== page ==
For smaller batches the two biggest hurdles are accurate measurements and maintaining temperatures during the mash. For measurements this is really easy: as majorvices pointed out above switch to metric. Buy a jeweler's scale that gets down to tenths of grams. You'll want to accept life with a refractometer because filling a test flask for a hydrometer is a notable amount of your batch.

For maintaining mash temperatures I tried basically everything. Stovetop direct heating was difficult to control (especially over electric coil). Sticking it in the oven without heat didn't help enough and unless you have an oven that goes below 170F it's too hot. Sticking the pot in my cooler mash tun also didn't help. I also disliked the results of all of these BIAB processes. I ended up with a lot of trub which ate up fermentation vessel headspace. I tried using my ten gallon cooler but the grain bed was too wide and it still lost too much heat and had poor conversation. I didn't love any of those batches. I ended up buying a two gallon cooler and replaced the spout with a ball valve like other cooler builds. I donated the cheap equipment originally in my ten gallon cooler to the smaller cooler and upgraded that mash tun. I had to fiddle with different washers to get a good seal on the two gallon cooler but now it operates just like the larger one and maintains temperatures within a degree or two of the ten gallon cooler.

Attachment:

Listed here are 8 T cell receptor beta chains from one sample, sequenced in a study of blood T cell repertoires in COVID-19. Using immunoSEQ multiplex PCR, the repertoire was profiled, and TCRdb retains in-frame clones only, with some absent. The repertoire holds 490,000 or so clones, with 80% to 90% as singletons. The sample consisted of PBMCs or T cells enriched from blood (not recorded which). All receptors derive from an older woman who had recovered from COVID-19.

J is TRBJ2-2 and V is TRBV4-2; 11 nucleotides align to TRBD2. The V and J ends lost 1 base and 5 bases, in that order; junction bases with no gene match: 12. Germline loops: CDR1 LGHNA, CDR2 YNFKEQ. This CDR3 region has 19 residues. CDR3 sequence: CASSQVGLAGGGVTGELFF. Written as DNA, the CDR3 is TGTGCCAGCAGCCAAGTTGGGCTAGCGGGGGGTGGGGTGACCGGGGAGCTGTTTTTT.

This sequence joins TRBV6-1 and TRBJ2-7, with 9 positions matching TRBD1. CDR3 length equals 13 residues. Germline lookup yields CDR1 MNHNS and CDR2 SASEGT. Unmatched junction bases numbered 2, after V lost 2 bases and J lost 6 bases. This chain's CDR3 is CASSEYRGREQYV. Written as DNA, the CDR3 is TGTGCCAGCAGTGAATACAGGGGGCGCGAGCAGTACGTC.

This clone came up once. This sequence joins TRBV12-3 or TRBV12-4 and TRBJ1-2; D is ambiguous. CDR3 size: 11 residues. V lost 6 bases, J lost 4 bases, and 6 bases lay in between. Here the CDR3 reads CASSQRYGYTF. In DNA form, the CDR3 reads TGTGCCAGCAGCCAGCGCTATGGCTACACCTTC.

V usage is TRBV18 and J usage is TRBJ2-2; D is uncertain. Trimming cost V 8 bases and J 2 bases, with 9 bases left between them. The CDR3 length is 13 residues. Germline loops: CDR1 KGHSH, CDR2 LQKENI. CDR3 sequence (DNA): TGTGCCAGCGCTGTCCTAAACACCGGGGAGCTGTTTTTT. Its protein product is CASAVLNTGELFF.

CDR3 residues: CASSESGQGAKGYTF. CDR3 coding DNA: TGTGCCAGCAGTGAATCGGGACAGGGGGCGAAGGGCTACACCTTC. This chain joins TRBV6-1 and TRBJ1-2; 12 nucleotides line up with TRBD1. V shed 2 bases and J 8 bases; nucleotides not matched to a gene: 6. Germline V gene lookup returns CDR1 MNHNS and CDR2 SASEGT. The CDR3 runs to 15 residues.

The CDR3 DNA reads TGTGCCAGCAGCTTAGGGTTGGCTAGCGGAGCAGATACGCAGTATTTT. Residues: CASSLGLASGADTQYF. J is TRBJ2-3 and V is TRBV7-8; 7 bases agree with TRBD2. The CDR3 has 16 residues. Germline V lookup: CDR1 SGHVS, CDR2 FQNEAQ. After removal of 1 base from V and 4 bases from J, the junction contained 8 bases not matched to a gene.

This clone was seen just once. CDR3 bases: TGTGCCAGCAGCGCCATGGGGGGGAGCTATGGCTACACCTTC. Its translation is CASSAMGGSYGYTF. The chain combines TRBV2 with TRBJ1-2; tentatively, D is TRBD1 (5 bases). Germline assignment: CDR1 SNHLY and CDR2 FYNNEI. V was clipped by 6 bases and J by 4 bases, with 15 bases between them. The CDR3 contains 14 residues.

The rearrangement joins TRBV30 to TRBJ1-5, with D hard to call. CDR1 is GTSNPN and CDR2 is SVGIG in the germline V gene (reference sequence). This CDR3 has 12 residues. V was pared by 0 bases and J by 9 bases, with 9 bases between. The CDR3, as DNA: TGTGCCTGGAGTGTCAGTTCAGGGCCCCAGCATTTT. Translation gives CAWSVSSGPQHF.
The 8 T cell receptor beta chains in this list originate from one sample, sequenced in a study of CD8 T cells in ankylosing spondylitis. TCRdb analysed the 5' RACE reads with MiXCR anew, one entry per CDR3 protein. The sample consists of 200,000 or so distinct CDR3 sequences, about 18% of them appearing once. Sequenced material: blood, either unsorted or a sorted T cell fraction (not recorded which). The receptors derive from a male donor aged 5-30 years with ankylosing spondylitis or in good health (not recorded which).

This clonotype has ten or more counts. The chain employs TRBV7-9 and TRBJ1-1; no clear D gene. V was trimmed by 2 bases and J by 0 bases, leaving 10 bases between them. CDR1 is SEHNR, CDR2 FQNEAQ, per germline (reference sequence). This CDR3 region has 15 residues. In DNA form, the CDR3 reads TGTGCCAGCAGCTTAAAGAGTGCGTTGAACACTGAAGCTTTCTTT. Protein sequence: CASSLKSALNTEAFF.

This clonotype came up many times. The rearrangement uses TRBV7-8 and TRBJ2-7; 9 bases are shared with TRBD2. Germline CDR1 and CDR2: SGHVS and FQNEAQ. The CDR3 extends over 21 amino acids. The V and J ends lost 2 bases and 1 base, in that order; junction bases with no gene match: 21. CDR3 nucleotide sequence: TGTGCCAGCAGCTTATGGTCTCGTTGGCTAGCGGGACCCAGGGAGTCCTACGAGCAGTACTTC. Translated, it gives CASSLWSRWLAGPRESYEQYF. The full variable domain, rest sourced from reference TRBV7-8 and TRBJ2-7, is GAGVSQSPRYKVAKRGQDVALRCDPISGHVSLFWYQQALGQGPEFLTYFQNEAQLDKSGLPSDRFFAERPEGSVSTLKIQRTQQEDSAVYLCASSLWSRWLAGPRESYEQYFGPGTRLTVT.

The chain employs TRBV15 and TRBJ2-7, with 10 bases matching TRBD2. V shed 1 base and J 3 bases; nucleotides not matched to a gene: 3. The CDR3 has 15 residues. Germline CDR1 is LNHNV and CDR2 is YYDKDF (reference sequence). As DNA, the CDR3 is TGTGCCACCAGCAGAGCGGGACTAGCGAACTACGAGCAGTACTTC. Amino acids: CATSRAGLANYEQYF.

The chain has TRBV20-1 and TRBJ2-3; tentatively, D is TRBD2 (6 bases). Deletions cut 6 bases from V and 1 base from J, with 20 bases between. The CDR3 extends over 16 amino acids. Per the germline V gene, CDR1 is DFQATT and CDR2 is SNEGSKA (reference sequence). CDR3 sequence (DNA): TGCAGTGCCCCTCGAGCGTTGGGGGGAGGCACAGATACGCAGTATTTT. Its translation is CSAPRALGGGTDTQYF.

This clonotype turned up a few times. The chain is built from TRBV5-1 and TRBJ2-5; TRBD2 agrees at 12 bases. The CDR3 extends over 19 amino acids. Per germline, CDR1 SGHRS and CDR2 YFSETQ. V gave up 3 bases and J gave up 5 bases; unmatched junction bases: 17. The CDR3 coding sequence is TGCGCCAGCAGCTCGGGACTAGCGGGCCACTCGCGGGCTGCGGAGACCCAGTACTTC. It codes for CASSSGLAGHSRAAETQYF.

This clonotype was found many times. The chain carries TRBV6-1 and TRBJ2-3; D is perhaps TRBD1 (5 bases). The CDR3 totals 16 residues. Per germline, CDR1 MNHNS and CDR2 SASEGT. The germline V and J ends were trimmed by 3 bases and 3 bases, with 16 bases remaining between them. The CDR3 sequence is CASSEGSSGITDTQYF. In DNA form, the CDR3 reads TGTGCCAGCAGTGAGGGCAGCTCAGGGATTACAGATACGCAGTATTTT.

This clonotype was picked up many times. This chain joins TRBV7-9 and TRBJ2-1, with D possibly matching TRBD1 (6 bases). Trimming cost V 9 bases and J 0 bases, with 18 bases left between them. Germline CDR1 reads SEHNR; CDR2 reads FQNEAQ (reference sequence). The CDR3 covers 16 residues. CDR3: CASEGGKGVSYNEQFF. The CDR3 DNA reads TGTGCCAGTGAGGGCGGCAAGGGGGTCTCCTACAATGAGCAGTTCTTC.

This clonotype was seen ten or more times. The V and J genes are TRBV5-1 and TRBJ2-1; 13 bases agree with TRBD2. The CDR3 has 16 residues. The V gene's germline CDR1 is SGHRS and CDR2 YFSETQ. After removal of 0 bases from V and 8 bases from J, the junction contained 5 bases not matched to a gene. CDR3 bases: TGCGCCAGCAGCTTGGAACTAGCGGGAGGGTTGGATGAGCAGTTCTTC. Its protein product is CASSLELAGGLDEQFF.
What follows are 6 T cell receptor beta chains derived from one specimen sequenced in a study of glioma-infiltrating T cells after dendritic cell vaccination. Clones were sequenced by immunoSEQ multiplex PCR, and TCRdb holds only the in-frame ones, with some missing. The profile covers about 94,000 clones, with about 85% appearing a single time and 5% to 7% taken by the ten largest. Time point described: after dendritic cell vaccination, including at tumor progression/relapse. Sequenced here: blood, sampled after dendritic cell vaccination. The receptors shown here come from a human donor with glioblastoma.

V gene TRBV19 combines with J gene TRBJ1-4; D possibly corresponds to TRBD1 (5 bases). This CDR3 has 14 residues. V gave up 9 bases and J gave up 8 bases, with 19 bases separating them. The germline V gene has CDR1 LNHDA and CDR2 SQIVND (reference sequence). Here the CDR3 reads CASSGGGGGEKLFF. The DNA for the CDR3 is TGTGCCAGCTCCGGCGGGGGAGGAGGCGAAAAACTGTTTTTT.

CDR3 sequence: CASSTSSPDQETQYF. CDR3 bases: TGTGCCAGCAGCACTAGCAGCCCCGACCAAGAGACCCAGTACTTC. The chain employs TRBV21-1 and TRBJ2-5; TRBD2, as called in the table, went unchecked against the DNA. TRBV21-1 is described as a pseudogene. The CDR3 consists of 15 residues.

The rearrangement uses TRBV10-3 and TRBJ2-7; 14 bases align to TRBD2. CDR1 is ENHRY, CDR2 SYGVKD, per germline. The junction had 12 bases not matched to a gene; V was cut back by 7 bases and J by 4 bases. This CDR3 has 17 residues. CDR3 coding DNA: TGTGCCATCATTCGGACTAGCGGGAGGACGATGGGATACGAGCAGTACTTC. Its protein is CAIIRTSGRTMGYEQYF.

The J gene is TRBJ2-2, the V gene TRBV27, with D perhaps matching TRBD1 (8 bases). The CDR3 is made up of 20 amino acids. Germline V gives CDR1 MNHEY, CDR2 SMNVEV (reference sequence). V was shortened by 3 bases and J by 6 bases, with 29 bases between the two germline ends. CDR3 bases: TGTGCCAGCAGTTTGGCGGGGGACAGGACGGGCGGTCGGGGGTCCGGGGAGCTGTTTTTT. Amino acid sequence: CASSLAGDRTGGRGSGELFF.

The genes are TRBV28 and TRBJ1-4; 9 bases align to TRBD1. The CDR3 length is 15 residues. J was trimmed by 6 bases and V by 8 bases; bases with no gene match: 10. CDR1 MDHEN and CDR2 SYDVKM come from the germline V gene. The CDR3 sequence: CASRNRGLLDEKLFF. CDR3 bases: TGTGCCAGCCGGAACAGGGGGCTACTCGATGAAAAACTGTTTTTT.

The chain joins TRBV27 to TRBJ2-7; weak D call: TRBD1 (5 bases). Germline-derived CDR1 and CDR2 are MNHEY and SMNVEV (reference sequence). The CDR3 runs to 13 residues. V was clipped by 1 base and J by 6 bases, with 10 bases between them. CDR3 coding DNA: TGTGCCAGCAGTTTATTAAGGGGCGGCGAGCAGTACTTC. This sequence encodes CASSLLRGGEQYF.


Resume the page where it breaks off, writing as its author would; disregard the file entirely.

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Offline BrewNerd

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Re: Brewing Smaller All Grain Batches
« Reply #21 on: September 02, 2021, 03:01:21 pm »
For smaller batches the two biggest hurdles are accurate measurements and maintaining temperatures during the mash. For measurements this is really easy: as majorvices pointed out above switch to metric. Buy a jeweler's scale that gets down to tenths of grams. You'll want to accept life with a refractometer because filling a test flask for a hydrometer is a notable amount of your batch.

That just solved a problem that I didn't even know I had.. I have found this forum to my liking..

James Hoffman (a coffee blogger and YouTuber) did a review of scales but made no mention of a jeweler's scale. +1 for home brewers. I also seem to remember thinking a chemistry professor from many years ago was way too obsessed with significant digits. Oh the folly of one's youth.

If you're interested, here's the link to the coffee guy: https://www.youtube.com/watch?v=SIzFhnZ32Y0&t=252s

Offline beersk

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Re: Brewing Smaller All Grain Batches
« Reply #22 on: September 03, 2021, 10:13:03 am »
I brew both 3.5 gallon batches (2.5 gallons final into keg) and 5.5 gallon batches (5 into keg) and prefer the small batches. I use the same system for both, but the small batches allows me to do a full volume mash and ferment in kegs, which is a huge plus. It takes getting used to spending the same amount of time with only half as much beer at the end, especially when you want to share it with people. But the process is much simpler with the full volume mash and lower stress.